View Latest Blog Entries
Close
Categories
Testing & Assessment Certification Aging Wires & Systems Standard & Regulation Management Maintenance & Sustainment Conference & Report Research Protection & Prevention Arcing Miscellaneous
Popular Tags
Visual Inspection AS50881 MIL-HDBK MIL-HDBK-525 High Voltage FAR Electromagnetic Interference (EMI) FAR 25.1707 AS4373 Maintenance Wire System Arcing Damage
All Tags in Alphabetical Order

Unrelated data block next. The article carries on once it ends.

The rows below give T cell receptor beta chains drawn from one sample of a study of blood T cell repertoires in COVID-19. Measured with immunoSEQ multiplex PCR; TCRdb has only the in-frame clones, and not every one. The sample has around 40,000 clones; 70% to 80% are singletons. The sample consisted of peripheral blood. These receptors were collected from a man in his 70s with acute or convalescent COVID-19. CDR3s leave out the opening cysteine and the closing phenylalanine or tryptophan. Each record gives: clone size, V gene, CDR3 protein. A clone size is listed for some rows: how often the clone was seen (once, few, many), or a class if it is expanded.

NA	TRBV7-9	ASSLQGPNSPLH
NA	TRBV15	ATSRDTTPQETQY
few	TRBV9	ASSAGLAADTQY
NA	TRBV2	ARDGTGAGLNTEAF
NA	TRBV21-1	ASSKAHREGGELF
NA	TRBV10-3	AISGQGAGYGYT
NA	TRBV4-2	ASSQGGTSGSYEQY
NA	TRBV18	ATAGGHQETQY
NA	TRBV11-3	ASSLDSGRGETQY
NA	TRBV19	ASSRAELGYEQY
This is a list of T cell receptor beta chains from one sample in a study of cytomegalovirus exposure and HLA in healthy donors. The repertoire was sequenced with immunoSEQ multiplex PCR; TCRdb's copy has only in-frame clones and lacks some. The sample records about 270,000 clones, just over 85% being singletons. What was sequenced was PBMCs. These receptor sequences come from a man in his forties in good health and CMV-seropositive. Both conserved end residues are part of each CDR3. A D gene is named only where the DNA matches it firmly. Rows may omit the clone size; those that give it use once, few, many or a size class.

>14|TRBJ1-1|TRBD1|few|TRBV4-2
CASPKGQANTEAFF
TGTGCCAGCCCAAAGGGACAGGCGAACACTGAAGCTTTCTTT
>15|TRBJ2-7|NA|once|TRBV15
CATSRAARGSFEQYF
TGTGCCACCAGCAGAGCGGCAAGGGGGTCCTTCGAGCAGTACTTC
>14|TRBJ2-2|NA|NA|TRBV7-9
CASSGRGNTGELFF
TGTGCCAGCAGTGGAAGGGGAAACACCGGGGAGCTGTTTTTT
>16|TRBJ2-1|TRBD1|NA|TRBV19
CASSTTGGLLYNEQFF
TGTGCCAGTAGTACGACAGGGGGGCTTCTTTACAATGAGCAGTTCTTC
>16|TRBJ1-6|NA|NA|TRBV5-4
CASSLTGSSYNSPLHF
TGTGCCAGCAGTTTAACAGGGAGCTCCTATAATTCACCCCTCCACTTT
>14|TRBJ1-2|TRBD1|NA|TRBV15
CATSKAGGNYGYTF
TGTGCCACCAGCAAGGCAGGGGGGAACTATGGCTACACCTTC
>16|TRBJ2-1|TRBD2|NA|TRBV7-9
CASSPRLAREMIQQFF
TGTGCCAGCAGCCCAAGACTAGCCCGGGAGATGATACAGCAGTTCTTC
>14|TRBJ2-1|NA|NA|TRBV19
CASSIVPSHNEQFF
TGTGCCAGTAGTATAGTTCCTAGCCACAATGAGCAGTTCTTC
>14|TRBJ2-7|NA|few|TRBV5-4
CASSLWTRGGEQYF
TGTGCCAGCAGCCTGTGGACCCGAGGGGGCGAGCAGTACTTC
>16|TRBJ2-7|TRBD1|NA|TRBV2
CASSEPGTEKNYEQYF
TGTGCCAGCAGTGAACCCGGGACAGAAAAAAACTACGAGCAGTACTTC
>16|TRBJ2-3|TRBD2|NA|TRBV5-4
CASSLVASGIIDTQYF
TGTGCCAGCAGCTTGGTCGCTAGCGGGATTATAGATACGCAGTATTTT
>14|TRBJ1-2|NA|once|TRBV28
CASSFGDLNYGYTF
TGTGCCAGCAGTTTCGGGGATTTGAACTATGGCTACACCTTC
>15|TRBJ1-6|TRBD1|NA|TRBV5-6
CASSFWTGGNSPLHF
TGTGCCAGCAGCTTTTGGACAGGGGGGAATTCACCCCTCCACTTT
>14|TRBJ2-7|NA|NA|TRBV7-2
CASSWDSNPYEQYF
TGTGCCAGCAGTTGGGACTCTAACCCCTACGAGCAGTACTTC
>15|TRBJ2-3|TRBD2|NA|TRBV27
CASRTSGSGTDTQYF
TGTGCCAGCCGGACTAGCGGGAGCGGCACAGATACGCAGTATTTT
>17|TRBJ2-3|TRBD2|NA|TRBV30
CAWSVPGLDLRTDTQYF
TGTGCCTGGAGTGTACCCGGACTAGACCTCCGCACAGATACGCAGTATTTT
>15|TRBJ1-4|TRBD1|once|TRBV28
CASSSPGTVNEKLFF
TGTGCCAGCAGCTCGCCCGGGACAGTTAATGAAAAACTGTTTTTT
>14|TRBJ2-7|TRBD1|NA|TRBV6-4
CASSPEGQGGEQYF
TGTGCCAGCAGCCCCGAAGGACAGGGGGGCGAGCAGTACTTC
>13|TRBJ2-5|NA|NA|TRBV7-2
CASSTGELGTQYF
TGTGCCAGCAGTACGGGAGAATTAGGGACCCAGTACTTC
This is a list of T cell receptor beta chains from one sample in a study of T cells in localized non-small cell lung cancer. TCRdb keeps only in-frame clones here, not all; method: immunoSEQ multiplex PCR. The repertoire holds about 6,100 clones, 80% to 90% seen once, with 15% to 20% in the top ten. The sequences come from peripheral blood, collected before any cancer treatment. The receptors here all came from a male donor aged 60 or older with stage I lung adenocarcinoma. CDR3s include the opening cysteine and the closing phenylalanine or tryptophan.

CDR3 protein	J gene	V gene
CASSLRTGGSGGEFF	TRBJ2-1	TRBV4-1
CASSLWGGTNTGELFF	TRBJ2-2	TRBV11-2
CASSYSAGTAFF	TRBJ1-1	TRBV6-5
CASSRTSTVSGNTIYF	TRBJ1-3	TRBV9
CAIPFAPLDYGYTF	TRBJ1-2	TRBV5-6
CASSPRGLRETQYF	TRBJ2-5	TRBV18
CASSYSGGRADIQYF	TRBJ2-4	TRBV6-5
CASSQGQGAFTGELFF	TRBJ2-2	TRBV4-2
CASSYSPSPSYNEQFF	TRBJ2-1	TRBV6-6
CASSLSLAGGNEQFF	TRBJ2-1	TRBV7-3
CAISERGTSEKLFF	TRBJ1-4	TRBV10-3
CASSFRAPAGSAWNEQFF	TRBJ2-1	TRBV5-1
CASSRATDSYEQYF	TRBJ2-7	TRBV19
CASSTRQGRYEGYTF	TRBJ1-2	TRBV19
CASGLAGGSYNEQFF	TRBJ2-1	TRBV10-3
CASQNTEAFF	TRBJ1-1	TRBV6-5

2021 25.1701 25.1703 abrasion AC 33.4-3 Accelerated Aging ADMT Aging Systems AIR6808 AIR7502 Aircraft Power System aircraft safety Aircraft Service Life Extension Program (SLEP) altitude arc damage Arc Damage Modeling Tool Arc Fault (AF) Arc Fault Circuit Breaker (AFCB) Arc Track Resistance Arcing Arcing Damage AS22759 AS22759/87 AS23053 AS4373 AS4373 Method 704 AS50881 AS5692 AS6019 AS83519 AS85049 AS85485 AS85485 Wire Standard ASTM D150 ASTM D2671 ASTM D8355 ASTM F2696 ASTM F2799 ASTM F3230 ASTM F3309 ATSRAC Attenuation Automated Wire Testing System (AWTS) Automotive backshell batteries Bent Pin Analysis Best of Lectromec Best Practice bonding Cable Cable Bend cable testing Carbon Nanotube (CNT) Certification Chafing Chemical Testing Circuit Breaker circuit design Circuit Protection Coaxial cable cold bend collision comparative analysis Compliance Component Selection Condition Based Maintenance Conductor conductors conduit Connector connector selection connectors contacts Corona Corrosion Corrosion Preventing Compound (CPC) Cracking D-sub data analysis data cables degradat Degradation Delamination Derating design safety development diagnostic Dielectric breakdown dielectric constant Dimensional Life disinfectant Distributed Power System DO-160 dry arc dynamic cut through E-CFR Electrical Aircraft Electrical Component Electrical Power Electrical Testing Electromagnetic Interference (EMI) Electromagnetic Vulnerability (EMV) EMC EMF EN2235 EN3197 EN3475 EN6059 End of Service Life End of Year Energy Storage engines Environmental Environmental Cycling environmental stress ethernet eVTOL EWIS certification EWIS Component EWIS Design EWIS Failure EWIS sustainment EWIS Thermal Management EZAP FAA FAA AC 25.27 FAA AC 25.981-1C FAA Meeting failure conditions Failure Database Failure Modes and Effects Analysis (FMEA) FAQs FAR FAR 25.1703 FAR 25.1707 FAR 25.1709 fault tree Fixturing Flammability fleet reliability Flex Testing fluid exposure Forced Hydrolysis fuel system fuel tank ignition Functional Hazard Assessment functional testing Fundamental Articles Future Tech galvanic corrosion Glycol Gold Gold plating Green Taxiing Grounding hand sanitizer handbook Harness Design Hazard Analysis health monitoring heat shrink heat shrink tubing high current high Frequency high speed data cable High Voltage HIRF History Hot Stamping Humidity Variation HV system ICAs IEC60172 IEEE Inspection installation installation safety Instructions for Continued Airworthiness insulating material insulating tape Insulation insulation breakdown insulation resistance insulation testing interchangeability IPC-D-620 ISO 17025 Certified Lab ISO 9000 J1673 Kapton Laser Marking life limit life limited parts Life prediction life projection Lightning liquid nitrogen lunar maintainability Maintenance Maintenance costs Mandrel mean free path measurement mechanical stress Mechanical Testing MECSIP MIL-C-38999 MIL-C-85485 MIL-DTL-17 MIL-DTL-23053E MIL-DTL-3885G MIL-DTL-38999 MIL-E-25499 MIL-HDBK MIL-HDBK-1646 MIL-HDBK-217 MIL-HDBK-454 MIL-HDBK-516 MIL-HDBK-522 MIL-HDBK-525 MIL-HDBK-683 MIL-STD-1353 MIL-STD-1560 MIL-STD-1798 MIL-STD-464 MIL-T-7928 MIL-T-81490 MIL-W-22759/87 MIL-W-5088 MIL–STD–5088 Military 5088 modeling moon MS3320 NASA NEMA27500 Nickel nickel plating No Fault Found OEM off gassing Outgassing Over current Overheating of Wire Harness Parallel Arcing part selection Partial Discharge partial discharge at altitude Performance physical hazard assessment Physical Testing polyimdie Polyimide-PTFE Power over Ethernet power system Power systems predictive maintenance Presentation Probability of Failure Product Quality PTFE pull through Radiation Red Plague Corrosion Reduction of Hazardous Substances (RoHS) regulations relays Reliability Research Resistance Revision C Rewiring Project Risk Assessment S&T Meeting SAE SAE Committee Sanitizing Fluids Secondary Harness Protection Separation Requirements Series Arcing Service Life Extension Severe Wind and Moisture-Prone (SWAMP) Severity of Failure shelf life Shield Shielding Shrinkage signal cable Silver silver plated wire silver-plating skin depth skin effect Small aircraft smoke Solid State Circuit Breaker Space Certified Wires Splice standards Storage stored energy supportability Sustainment System Voltage Temperature Rating Temperature Variation Test methods Test Pricing Testing testing standard Thermal Circuit Breaker Thermal Endurance Thermal Index Thermal Runaway Thermal Shock Thermal Testing tin Tin plated conductors tin plating tin solder tin whiskering tin whiskers top 5 Transient Troubleshooting TWA800 UAVs UL94 USAF validation verification video Visual Inspection voltage voltage differential Voltage Tolerance vw-1 wet arc white paper whitelisting Wire Ampacity Wire Bend Wire Certification Wire Comparison wire damage wire failure wire performance wire properties Wire System wire testing Wire Verification wiring components work unit code